I have been thinking and praying about Haiti ever since the world found out about the disastrous earthquake that shook this little country. I remember looking for a ticket that very same day, however all the airports were closed. I also tried to get in touch with organizations that were already working in Haiti, to no avail.
I remember catching myself on the thought that I am finally here, in Haiti, but the sight was not the one desired or the one expected. The island is in ruins, both physically and morally. Although I am originally from the poorest country in Europe, but the sights I witnessed in Haiti shook any previous conceptions of poverty and disaster I might have had. Pain, sorrow and weeping despair is what I saw in the eyes of the children who lost their homes and their families.
I decided to go to Haiti for several reasons. First of all, I joined a group whose mission was to help a team of nurses in conducting medical clinics, as well as distributing clothes and food. Also, I arrived to Port-au-Prince as a photographer eager to capture the life of the people of Haiti.
Every society is built around its future prospects, and we are all fully aware that our children are our future. I’m afraid that I could hardly see this future for Haiti. I mean, these are the people that will govern and populate this country 15-20 years, yet they do not even dare to plan for tomorrow. I saw children without parents, without education or shelter, without medical assistants or medical tools. Most importantly, these children were lacking guidance and leadership. Throughout the week that I was there, I tried to visit the tent camps as much as I could; talking to people, building relationships and taking photos. I must admit these were the hardest pictures I had ever had to take. Why? Because when I looked these kids in their eyes, I could see it all. As adults, we often choose to act out or imitate certain emotions, but these innocent and pure eyes could tell me only the truth. They were full of hopelessness; eyes that have seen things we have never imaged. People say that you can the kind of life a person had by the wrinkles on their face. The children of Haiti will remain scarred for life by this tragedy. We can try to rebuild the houses, re-pave the roads, but no matter how hard we try, we will not be able to explain to these children why they deserved such injustice, and I don’t think we should. I believe my duty was to serve them through their daily routine, to show them that human virtues are not a myth, and that there are people in the world that care for them, even when they think no one does.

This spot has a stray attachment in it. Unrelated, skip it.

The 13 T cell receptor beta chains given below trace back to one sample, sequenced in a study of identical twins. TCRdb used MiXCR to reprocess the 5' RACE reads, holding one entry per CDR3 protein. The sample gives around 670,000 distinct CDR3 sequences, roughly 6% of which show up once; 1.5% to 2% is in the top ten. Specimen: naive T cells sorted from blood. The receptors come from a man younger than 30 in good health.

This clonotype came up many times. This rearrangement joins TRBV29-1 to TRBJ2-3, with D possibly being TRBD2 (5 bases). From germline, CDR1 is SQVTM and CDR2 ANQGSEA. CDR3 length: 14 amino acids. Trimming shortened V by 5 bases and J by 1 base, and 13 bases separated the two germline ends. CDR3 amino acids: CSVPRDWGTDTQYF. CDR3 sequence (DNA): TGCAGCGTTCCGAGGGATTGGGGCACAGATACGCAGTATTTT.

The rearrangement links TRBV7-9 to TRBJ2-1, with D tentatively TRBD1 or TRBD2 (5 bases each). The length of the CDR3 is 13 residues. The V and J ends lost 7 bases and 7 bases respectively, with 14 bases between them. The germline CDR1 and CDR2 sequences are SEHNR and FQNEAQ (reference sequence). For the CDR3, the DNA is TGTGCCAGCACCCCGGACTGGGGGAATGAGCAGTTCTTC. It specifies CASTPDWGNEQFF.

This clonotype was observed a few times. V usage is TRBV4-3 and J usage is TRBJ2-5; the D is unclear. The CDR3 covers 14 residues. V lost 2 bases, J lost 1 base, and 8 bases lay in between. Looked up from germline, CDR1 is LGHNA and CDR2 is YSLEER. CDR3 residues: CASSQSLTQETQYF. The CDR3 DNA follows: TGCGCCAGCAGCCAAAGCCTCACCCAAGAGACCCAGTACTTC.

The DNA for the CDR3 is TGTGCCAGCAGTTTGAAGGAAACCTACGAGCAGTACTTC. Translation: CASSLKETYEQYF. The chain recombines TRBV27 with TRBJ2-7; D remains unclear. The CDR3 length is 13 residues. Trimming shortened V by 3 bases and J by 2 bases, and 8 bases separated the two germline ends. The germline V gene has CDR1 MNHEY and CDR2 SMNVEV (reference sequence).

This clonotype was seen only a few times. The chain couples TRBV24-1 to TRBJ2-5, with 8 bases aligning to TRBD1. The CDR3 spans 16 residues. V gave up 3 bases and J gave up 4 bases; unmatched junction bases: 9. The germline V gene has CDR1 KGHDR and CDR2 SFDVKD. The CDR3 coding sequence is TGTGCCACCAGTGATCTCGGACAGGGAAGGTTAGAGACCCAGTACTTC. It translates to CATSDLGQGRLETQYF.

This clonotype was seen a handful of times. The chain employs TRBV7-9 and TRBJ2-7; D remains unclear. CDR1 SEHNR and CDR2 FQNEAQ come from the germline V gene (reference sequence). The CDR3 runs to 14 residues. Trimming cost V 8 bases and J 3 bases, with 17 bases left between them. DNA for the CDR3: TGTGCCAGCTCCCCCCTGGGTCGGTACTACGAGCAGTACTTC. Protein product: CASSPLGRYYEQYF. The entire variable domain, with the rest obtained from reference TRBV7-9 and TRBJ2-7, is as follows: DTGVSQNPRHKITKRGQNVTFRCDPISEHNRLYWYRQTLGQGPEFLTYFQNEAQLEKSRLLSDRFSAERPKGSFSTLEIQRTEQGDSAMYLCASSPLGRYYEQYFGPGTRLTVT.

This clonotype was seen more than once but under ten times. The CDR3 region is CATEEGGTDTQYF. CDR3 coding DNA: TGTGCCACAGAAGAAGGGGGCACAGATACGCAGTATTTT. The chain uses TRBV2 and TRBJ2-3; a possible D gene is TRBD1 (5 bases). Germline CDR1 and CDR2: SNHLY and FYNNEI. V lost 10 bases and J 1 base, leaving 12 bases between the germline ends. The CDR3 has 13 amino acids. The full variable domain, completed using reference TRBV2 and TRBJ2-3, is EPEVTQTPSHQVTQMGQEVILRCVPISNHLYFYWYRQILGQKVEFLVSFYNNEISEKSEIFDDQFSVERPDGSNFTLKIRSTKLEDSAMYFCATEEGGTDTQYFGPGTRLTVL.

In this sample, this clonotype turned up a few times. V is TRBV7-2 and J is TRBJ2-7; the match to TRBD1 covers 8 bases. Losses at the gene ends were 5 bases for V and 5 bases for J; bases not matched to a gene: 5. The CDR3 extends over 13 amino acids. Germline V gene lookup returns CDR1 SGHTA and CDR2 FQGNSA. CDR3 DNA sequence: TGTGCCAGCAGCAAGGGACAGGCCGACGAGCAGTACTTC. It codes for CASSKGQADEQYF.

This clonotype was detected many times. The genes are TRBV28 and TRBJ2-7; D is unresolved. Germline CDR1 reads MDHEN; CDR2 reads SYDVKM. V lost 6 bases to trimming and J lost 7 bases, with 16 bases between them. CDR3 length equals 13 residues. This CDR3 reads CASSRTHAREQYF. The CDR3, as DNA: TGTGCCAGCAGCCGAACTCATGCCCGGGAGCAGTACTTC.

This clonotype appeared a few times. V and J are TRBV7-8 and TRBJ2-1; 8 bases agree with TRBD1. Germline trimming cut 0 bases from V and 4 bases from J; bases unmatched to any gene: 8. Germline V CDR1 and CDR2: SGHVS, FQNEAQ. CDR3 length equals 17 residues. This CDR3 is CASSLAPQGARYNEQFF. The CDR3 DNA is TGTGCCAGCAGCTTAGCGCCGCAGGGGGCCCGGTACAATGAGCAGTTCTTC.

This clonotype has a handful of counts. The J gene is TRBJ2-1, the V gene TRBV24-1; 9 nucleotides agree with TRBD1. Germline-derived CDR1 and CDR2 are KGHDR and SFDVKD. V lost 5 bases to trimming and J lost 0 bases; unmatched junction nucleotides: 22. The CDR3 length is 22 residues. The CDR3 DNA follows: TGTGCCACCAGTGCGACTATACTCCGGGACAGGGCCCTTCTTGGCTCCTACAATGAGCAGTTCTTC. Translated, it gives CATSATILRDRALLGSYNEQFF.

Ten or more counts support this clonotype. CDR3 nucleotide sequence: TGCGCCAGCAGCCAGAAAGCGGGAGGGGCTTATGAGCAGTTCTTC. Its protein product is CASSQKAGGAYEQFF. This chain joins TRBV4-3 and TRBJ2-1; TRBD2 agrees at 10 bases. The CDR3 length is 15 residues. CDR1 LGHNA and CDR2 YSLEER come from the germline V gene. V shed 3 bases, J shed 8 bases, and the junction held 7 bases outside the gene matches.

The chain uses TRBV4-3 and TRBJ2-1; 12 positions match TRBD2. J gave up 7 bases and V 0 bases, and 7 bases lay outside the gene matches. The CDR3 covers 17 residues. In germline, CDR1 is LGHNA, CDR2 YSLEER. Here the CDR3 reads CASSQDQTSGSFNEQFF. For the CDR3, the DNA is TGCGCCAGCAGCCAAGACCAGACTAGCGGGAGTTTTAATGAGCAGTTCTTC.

I am planning another trip (March 7th – 12th), and also (March 13th – 20th). I am hoping to put together a team that will join me in this endeavor. If you, or someone you know, have any medical background, or perhaps you are simply interested and/or willing to join the team, please contact me via e-mail (sasha at flosites dot com).
Here are some of the photos from the trip:
School in the tent camp:
At the tent camps: